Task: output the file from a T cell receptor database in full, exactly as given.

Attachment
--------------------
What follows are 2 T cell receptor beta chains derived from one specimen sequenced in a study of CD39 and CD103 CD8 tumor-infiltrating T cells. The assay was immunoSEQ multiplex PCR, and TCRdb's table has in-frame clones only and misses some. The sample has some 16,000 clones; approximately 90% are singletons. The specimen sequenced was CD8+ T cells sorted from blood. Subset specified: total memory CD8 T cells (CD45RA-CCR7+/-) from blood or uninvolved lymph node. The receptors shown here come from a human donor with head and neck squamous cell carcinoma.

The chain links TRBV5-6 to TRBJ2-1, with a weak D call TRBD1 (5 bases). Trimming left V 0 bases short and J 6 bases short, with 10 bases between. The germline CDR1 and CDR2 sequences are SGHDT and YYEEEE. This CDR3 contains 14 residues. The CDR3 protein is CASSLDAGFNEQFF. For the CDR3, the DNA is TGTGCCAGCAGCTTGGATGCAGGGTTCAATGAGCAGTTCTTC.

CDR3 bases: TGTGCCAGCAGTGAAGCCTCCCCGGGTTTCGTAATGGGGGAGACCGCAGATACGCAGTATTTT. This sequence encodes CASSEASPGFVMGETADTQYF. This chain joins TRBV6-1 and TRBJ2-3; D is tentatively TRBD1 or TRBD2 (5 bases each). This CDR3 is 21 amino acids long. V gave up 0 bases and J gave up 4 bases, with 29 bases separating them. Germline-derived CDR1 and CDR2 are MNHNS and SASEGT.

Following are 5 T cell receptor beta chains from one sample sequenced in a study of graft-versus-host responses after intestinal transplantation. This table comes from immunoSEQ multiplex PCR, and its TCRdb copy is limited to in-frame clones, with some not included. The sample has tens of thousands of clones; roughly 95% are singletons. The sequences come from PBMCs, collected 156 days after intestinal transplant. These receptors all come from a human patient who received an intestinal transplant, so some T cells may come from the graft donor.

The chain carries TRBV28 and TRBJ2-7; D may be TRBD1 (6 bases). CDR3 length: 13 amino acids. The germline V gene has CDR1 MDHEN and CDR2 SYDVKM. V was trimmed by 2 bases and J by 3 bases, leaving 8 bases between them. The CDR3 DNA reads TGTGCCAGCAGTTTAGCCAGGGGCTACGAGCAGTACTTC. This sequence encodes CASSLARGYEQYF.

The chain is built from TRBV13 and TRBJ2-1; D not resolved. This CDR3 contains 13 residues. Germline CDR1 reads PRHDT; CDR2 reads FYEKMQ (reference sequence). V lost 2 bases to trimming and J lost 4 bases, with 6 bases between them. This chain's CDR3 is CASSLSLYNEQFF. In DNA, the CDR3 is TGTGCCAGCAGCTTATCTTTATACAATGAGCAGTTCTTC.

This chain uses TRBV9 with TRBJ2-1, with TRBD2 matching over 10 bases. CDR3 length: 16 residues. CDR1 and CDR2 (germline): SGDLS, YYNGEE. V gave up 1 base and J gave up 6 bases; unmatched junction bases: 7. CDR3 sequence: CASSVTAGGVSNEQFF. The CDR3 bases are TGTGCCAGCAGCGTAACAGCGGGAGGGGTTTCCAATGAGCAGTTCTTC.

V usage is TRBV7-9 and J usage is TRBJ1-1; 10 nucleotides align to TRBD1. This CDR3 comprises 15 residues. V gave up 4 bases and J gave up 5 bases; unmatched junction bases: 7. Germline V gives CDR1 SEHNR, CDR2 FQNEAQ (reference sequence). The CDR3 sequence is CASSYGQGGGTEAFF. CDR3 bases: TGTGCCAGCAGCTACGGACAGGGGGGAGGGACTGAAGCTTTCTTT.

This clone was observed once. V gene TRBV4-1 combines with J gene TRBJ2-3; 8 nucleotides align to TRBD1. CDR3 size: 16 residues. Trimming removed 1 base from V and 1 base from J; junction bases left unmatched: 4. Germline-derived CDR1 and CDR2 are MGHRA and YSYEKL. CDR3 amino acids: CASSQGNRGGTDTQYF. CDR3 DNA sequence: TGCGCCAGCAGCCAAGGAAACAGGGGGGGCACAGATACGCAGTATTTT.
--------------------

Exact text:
What follows are 2 T cell receptor beta chains derived from one specimen sequenced in a study of CD39 and CD103 CD8 tumor-infiltrating T cells. The assay was immunoSEQ multiplex PCR, and TCRdb's table has in-frame clones only and misses some. The sample has some 16,000 clones; approximately 90% are singletons. The specimen sequenced was CD8+ T cells sorted from blood. Subset specified: total memory CD8 T cells (CD45RA-CCR7+/-) from blood or uninvolved lymph node. The receptors shown here come from a human donor with head and neck squamous cell carcinoma.

The chain links TRBV5-6 to TRBJ2-1, with a weak D call TRBD1 (5 bases). Trimming left V 0 bases short and J 6 bases short, with 10 bases between. The germline CDR1 and CDR2 sequences are SGHDT and YYEEEE. This CDR3 contains 14 residues. The CDR3 protein is CASSLDAGFNEQFF. For the CDR3, the DNA is TGTGCCAGCAGCTTGGATGCAGGGTTCAATGAGCAGTTCTTC.

CDR3 bases: TGTGCCAGCAGTGAAGCCTCCCCGGGTTTCGTAATGGGGGAGACCGCAGATACGCAGTATTTT. This sequence encodes CASSEASPGFVMGETADTQYF. This chain joins TRBV6-1 and TRBJ2-3; D is tentatively TRBD1 or TRBD2 (5 bases each). This CDR3 is 21 amino acids long. V gave up 0 bases and J gave up 4 bases, with 29 bases separating them. Germline-derived CDR1 and CDR2 are MNHNS and SASEGT.

Following are 5 T cell receptor beta chains from one sample sequenced in a study of graft-versus-host responses after intestinal transplantation. This table comes from immunoSEQ multiplex PCR, and its TCRdb copy is limited to in-frame clones, with some not included. The sample has tens of thousands of clones; roughly 95% are singletons. The sequences come from PBMCs, collected 156 days after intestinal transplant. These receptors all come from a human patient who received an intestinal transplant, so some T cells may come from the graft donor.

The chain carries TRBV28 and TRBJ2-7; D may be TRBD1 (6 bases). CDR3 length: 13 amino acids. The germline V gene has CDR1 MDHEN and CDR2 SYDVKM. V was trimmed by 2 bases and J by 3 bases, leaving 8 bases between them. The CDR3 DNA reads TGTGCCAGCAGTTTAGCCAGGGGCTACGAGCAGTACTTC. This sequence encodes CASSLARGYEQYF.

The chain is built from TRBV13 and TRBJ2-1; D not resolved. This CDR3 contains 13 residues. Germline CDR1 reads PRHDT; CDR2 reads FYEKMQ (reference sequence). V lost 2 bases to trimming and J lost 4 bases, with 6 bases between them. This chain's CDR3 is CASSLSLYNEQFF. In DNA, the CDR3 is TGTGCCAGCAGCTTATCTTTATACAATGAGCAGTTCTTC.

This chain uses TRBV9 with TRBJ2-1, with TRBD2 matching over 10 bases. CDR3 length: 16 residues. CDR1 and CDR2 (germline): SGDLS, YYNGEE. V gave up 1 base and J gave up 6 bases; unmatched junction bases: 7. CDR3 sequence: CASSVTAGGVSNEQFF. The CDR3 bases are TGTGCCAGCAGCGTAACAGCGGGAGGGGTTTCCAATGAGCAGTTCTTC.

V usage is TRBV7-9 and J usage is TRBJ1-1; 10 nucleotides align to TRBD1. This CDR3 comprises 15 residues. V gave up 4 bases and J gave up 5 bases; unmatched junction bases: 7. Germline V gives CDR1 SEHNR, CDR2 FQNEAQ (reference sequence). The CDR3 sequence is CASSYGQGGGTEAFF. CDR3 bases: TGTGCCAGCAGCTACGGACAGGGGGGAGGGACTGAAGCTTTCTTT.

This clone was observed once. V gene TRBV4-1 combines with J gene TRBJ2-3; 8 nucleotides align to TRBD1. CDR3 size: 16 residues. Trimming removed 1 base from V and 1 base from J; junction bases left unmatched: 4. Germline-derived CDR1 and CDR2 are MGHRA and YSYEKL. CDR3 amino acids: CASSQGNRGGTDTQYF. CDR3 DNA sequence: TGCGCCAGCAGCCAAGGAAACAGGGGGGGCACAGATACGCAGTATTTT.